Friday, April 22, 2011

Ettore Sottsass & Bruno Munari

Ettore Sottsass was an Italian architect and designer of the 20th century. Born in Innsbruck (Austria) in 1917, he grew up in Milan as his dad was working there as an architect. He later moved to Turin to study at the “Politecnico de Torino” and followed his father’s path in graduating in architecture in 1939.
Moreover, he travelled a lot during his life and it is very probable that his experiences affected him and changed his way of seeing the world. For instance, he spent most of WWII in a concentration camp in Yugoslavia when serving for the Italian military, but he also travelled to India and to the United States.
He began working as a design consultant for Olivetti and designed different objects such as equipments, furniture and typewriters. That is where he developed his ability to bring office equipment into the realm of popular culture thanks to its design and to a specific use of color. His major achievement remains probably the “Valentine typewriter” (1969).
Then, his worked diversified and he for instance designed ceramic sculptures, always presenting them within a context of consumerism. Nevertheless, Sottsass can aslo be remebered for his collaboration with other young architects and designers in the “Memphis Group” of which he was one of the founders. With them, he really experienced other forms of arts that were different from his usual modernist works, and his works are now seen as characteristics of Post-Modernism in design and in the arts

Bruno Munari on the other hand, was born a decade before Sottsass (in 1907) when the “Art Nouveau” was still existing. However, one can say that he was experienced a very similar cultural and artistic influence as he also grew up in Milan.
Nevertheless, he joined the second-generation Milanist Futurist movement at the end of the 1920s in which he worked on painting, design kinetic experimentation but also on photography and on advertising. To some extent, one can draw a link between Munari and Sottsass as they both worked on subjects related to consumerism.
It is nonetheless necessary to note that his work did not restrain to visual arts such as sculpture, painting and graphic, as he also created non visual works such as poetry.
At last, he is remembered for founding the Italian Movement for Concrete Arts in 1948 with some Italian collaborators such as Monnet and Soldati. Basically, this movement promoted the resort to abstractionism and promoted the freedom of associating freely any symbol with reality. In that understanding, colors and lines are concrete by themsleves.


Sottsass and the priority to the object...

Although Ettore Sottsass' work covers a wide variety of objetcs, from industrial design to craftmanship, the artist and his art can be distiguished by a coherent formal language.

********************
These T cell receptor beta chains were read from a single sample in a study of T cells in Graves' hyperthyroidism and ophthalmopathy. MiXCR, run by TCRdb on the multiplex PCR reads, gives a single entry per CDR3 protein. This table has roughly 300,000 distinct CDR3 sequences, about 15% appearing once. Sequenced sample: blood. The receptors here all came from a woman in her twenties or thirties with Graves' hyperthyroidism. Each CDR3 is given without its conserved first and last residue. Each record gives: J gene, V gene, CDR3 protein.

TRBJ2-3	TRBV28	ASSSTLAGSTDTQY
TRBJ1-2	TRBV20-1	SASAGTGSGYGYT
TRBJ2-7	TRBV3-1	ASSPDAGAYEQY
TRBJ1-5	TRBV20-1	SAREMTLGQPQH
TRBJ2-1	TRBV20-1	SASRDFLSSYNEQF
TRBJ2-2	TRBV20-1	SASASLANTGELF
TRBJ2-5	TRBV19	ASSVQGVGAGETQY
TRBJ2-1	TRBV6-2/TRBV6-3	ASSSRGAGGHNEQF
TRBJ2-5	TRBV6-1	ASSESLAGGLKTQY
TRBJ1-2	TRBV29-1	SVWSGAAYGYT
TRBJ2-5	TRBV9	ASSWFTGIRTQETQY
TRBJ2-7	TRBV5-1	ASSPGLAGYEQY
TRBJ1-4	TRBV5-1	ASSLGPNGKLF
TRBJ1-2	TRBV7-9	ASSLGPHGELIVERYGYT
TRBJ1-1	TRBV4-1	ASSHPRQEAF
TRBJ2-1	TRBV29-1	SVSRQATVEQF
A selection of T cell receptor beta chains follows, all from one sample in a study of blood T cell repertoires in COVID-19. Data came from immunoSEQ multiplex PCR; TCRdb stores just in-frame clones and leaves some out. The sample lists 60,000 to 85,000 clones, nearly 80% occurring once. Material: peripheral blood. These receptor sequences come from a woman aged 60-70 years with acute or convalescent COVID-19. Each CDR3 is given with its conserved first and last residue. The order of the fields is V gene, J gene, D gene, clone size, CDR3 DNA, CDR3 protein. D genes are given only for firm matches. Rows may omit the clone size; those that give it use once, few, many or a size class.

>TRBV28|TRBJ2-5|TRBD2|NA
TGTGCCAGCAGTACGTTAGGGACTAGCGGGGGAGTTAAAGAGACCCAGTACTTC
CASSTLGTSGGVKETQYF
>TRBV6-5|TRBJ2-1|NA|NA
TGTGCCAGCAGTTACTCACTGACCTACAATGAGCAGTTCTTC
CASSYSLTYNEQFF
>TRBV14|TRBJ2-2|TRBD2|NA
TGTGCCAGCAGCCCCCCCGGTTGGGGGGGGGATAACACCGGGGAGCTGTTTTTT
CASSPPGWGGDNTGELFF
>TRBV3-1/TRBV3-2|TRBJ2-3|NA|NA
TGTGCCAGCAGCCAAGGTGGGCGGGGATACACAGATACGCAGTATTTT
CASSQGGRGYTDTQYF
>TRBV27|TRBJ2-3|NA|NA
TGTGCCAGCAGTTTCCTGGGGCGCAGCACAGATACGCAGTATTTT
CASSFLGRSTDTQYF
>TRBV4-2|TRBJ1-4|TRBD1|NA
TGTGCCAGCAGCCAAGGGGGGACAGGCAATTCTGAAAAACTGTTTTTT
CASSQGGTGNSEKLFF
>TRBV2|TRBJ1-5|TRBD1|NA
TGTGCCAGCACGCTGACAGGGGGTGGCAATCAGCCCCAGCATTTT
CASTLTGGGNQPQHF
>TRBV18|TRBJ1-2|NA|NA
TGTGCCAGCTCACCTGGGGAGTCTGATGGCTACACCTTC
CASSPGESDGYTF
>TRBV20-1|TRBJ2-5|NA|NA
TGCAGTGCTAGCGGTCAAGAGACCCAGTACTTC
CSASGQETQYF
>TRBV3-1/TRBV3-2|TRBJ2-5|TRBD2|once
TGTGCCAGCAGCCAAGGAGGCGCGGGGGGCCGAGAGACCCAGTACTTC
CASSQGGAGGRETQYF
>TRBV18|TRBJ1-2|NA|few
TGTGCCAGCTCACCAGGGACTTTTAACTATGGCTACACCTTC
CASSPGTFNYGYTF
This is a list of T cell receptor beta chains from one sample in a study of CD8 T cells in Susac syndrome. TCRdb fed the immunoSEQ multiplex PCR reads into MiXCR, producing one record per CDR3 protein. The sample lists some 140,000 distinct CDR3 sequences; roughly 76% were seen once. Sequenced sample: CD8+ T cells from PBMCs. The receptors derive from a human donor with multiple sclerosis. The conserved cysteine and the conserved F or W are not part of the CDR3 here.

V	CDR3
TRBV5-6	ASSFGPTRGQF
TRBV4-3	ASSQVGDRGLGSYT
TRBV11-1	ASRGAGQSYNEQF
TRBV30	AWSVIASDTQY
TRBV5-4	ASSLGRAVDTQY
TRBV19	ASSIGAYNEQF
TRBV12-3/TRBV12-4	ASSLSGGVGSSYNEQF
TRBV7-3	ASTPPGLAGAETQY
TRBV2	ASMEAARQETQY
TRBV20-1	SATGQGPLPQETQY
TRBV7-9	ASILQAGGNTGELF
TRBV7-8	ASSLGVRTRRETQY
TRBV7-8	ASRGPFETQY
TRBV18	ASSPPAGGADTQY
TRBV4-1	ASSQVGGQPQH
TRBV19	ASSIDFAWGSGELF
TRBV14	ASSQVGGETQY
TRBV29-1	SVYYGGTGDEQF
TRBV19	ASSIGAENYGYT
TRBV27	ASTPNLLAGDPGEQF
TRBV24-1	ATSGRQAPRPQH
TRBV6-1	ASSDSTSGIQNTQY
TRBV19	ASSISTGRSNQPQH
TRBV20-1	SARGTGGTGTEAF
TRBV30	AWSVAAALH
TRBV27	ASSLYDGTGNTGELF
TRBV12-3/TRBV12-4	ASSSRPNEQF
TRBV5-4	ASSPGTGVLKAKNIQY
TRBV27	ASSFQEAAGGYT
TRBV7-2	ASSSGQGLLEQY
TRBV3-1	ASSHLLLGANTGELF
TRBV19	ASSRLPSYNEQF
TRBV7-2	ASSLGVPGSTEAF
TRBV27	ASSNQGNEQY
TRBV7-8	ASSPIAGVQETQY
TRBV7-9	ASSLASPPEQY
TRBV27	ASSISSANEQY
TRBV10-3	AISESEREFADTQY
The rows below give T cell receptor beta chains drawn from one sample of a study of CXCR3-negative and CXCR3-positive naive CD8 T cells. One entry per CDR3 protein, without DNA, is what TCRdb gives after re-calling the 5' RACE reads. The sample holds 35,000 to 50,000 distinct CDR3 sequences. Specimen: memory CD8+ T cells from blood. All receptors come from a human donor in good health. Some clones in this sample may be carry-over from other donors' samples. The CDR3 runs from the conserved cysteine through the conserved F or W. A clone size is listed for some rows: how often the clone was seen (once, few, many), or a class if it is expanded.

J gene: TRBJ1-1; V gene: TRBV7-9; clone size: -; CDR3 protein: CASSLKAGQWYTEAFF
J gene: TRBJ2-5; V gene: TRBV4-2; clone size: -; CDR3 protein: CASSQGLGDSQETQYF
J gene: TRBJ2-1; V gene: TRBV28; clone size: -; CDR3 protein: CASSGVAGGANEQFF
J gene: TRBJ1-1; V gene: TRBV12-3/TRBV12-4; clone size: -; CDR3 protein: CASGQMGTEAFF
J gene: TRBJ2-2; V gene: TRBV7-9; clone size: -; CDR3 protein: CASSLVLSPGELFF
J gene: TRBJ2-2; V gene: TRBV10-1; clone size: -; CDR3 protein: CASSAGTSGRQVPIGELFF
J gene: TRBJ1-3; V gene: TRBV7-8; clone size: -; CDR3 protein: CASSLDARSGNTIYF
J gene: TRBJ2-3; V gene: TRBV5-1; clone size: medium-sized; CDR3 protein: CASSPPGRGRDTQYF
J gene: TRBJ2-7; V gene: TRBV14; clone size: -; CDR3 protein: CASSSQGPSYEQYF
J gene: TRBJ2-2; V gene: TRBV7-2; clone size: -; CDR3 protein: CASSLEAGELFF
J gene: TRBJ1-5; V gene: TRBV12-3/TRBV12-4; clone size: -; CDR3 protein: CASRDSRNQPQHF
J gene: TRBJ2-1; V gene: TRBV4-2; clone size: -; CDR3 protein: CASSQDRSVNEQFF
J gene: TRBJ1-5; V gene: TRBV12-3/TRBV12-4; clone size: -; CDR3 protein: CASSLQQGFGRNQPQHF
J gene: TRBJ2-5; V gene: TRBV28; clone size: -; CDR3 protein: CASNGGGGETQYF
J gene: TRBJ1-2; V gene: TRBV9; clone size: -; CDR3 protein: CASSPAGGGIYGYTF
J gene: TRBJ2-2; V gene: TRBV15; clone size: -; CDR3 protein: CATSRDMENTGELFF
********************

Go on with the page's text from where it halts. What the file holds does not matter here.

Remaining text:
Shapes are simple, clear, totemic and geometric. His work is based on elementary graphic cigns, such as circles, squares, lines, dots,... in an attempt to snatch geometric forms from mathematics and intellectual efforts

Color is another crucial aspect of Sottsass' work. It is considered as the expression of life and generates a particular vocabulary enhancing its composition. He breaks away from the quiet, sober, serious and cold compromise of the typical industrial design of his time to create objects that are "more colorful, more joyful, more optimistic". Objects become expressive by the association of unconventional forms and hues and contradictory materials. The excentricity and irony of Sottsass' furniture are emblematic

Compared to the first practical-usage typewriter, produced by the American company E. Remington & Sons, Ettore Sottsass brought color and infancy to the object, making a typewriter a familar, playful component of life, a far cry form its scary, serious-looking predecessors.

Through his movement Memphis, Sottsass makes design a mediatic phenomenon oriented towards spectacular visual communication. Produced in a limited number, his objects are an attempt to depart from the banality of everyday life, giving priority to the imaginary and surprise. They quickly become the visible symbol of a new lifestyle, albeit reserved for an elite. Eventually, it is the minds of people and the world of fashion, advertisement and graphism that he will durably mark.

Sottsass, through his creation agency Sottsass Associati, will later tackle more functional and technical issues, those linked to the constraints of the mass market, to devote his attention to architecture and industrial design. He will work for an international and prestigious clientele (Apple, Phillips, Siemens, Alessi, Zanotta, Fiat) and creates at the beginning ot he 80's the entire image of the brand and design the interior of all of Esprit's boutiques.

Giving priority to the object, Ettore Sottsass has revolutionized the concept of industrial design through a fromal language and the unconventional use of colors, bringing design in the center of a mediatic society of mass-production.

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